To reserve their continuous space in our headlines and as topics of conversation, many of those in the limelight have become addicted to falling. Falling in love, falling out of love, releasing their grip on all judgment, reality, and boundaries -- either choosing to take a leap or inadvertently rolling off the metaphoric edge. As masters of keeping our attention, the celebrity community knows all too well that witnessing someone simply standing still is what quickly loses our interest.
If Lindsay Lohan isn't falling, we could care less about her, which subsequently is likely the very reason she continues to tumble. Either in a court room, a jail cell, or on a boat with her boob falling out of her bathing suit, falling is the only way LILO gets noticed -- it's how she attempts to matter.
On her arraignment day this past February, Lohan wore a short, white, Kimberly Ovitz dress to court, which she said represented her innocence. After that day, she was not only recognized for her fall, but she was also recognized for her bold fashion statement, managing to make short white dresses all the rage in a matter of minutes.
Falling, sadly, has in and of itself become fashionable. The highest ratings and the most attention is gathered by the hardest and fastest falls. From Weinergate to Schwarzenegger, The Bachelorette to The Millionaire Matchmaker, Jen Aniston's love life to Charlie Sheen's spiral, we just can't seem to take our eyes off of those who tumble either quickly or repeatedly. Even in our own lives, we jump from one fall to the next, trying desperately not to bore ourselves with the in-between.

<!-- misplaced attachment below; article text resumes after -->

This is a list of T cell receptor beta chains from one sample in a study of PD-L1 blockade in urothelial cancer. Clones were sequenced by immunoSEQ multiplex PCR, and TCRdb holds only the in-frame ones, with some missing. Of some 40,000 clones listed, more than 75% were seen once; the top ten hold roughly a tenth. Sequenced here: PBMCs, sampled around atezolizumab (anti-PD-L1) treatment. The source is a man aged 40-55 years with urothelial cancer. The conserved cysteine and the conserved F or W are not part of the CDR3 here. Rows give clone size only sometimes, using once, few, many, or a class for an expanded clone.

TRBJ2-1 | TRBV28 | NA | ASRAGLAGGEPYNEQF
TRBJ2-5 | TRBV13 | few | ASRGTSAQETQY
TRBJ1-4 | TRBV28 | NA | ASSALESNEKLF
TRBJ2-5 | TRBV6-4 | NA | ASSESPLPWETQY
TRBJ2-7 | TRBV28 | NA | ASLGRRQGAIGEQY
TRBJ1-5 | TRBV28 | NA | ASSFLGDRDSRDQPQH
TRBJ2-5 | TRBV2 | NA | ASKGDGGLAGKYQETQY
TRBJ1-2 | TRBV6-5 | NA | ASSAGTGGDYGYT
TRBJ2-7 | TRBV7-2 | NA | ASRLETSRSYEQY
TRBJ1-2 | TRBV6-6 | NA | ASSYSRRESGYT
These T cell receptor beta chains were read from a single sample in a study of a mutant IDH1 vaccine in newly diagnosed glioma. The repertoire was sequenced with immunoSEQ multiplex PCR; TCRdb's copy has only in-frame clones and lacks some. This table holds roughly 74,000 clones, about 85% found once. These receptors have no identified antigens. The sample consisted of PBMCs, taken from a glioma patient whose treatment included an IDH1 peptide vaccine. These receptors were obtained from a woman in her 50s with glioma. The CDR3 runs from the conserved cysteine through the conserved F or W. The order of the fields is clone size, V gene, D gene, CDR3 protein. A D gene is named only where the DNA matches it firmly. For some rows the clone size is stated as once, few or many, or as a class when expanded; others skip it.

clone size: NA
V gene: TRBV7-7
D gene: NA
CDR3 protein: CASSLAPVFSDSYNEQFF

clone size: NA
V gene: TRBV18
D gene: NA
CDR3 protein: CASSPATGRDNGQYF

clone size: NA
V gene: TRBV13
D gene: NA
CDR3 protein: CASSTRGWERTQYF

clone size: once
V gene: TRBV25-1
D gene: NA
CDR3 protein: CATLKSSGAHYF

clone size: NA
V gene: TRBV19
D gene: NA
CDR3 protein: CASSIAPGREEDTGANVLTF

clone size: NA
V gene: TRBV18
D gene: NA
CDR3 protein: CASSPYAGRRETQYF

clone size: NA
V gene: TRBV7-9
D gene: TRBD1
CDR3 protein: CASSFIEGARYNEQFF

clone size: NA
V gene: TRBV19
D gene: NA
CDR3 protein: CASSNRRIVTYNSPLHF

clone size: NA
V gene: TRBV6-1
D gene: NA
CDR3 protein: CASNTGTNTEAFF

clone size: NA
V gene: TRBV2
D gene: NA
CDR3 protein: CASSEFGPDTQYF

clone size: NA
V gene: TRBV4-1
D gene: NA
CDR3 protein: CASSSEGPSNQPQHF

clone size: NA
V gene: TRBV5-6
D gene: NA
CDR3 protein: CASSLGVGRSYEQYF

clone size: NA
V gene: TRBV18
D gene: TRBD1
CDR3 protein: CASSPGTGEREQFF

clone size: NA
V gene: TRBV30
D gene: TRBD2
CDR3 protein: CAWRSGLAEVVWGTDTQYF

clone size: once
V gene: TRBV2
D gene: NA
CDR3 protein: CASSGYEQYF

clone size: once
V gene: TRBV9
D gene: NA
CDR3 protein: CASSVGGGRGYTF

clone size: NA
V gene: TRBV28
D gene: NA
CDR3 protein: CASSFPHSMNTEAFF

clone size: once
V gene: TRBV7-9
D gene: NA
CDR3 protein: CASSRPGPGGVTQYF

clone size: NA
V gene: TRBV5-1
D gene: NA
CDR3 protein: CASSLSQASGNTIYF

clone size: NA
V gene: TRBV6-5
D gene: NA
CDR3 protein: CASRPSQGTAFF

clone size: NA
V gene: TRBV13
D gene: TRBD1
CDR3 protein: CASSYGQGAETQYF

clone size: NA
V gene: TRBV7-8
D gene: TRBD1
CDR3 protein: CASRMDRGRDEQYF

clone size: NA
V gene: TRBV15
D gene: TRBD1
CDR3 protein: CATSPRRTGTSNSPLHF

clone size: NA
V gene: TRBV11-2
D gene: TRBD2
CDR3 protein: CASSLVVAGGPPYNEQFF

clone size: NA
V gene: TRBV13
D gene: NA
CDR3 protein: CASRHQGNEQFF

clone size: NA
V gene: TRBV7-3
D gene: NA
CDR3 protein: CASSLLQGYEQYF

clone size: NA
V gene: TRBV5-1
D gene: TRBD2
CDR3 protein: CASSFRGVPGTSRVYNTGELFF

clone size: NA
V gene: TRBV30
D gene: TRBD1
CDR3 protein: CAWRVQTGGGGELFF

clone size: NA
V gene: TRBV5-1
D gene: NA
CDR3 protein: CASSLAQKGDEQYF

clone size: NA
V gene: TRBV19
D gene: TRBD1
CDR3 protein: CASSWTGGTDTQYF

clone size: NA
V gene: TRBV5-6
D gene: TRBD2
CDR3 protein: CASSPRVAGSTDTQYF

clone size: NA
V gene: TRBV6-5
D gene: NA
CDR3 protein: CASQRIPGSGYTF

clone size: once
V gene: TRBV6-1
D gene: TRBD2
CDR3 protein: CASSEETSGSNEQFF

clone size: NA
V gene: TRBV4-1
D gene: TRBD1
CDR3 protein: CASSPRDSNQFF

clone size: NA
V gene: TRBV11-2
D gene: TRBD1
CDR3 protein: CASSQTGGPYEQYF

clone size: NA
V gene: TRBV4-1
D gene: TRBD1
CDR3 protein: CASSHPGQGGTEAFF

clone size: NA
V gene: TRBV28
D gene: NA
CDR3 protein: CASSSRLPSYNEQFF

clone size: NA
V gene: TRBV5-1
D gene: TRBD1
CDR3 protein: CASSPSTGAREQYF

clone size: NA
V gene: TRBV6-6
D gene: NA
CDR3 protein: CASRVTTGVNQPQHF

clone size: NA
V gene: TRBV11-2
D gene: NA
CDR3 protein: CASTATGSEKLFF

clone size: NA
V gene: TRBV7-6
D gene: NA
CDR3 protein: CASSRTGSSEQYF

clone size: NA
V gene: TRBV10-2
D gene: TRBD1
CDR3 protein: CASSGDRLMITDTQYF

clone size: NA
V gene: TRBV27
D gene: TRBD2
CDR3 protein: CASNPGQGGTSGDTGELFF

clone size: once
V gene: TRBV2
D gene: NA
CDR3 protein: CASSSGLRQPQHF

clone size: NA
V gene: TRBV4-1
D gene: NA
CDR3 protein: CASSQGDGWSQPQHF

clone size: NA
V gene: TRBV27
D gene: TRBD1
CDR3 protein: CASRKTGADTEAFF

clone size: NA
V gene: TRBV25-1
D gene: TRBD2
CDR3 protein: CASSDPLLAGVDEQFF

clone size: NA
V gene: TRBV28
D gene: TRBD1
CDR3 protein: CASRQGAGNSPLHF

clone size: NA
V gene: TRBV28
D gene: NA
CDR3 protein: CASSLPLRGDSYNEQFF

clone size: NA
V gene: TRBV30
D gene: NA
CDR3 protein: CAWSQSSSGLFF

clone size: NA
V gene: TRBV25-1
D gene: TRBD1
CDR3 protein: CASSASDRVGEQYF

According to style maker Catherine Middleton, The Duchess of Cambridge, one need not fall to remain trendy and interesting. After watching her royal reign over the past 50 days, I'm relived to say that thanks to Kate, it seems that landing is becoming the new black. How refreshing.
Whether you can't stand the royal obsession or you're part of it yourself, the truth is that Catherine Middleton is one person who, in a world in love with falling, continues to find ground over and over again -- and she makes it look damn good. No matter how hard the media pushes or how far those who disapprove of her are willing to go, she remains full of breath and poise, with two feet on the ground, often in a pair of adorable wedges to boot.
As an American, I wonder what would happen if we followed the lead of a true royal and focused more on the in love, less on the falling, and all on the landing...we actually just might get somewhere.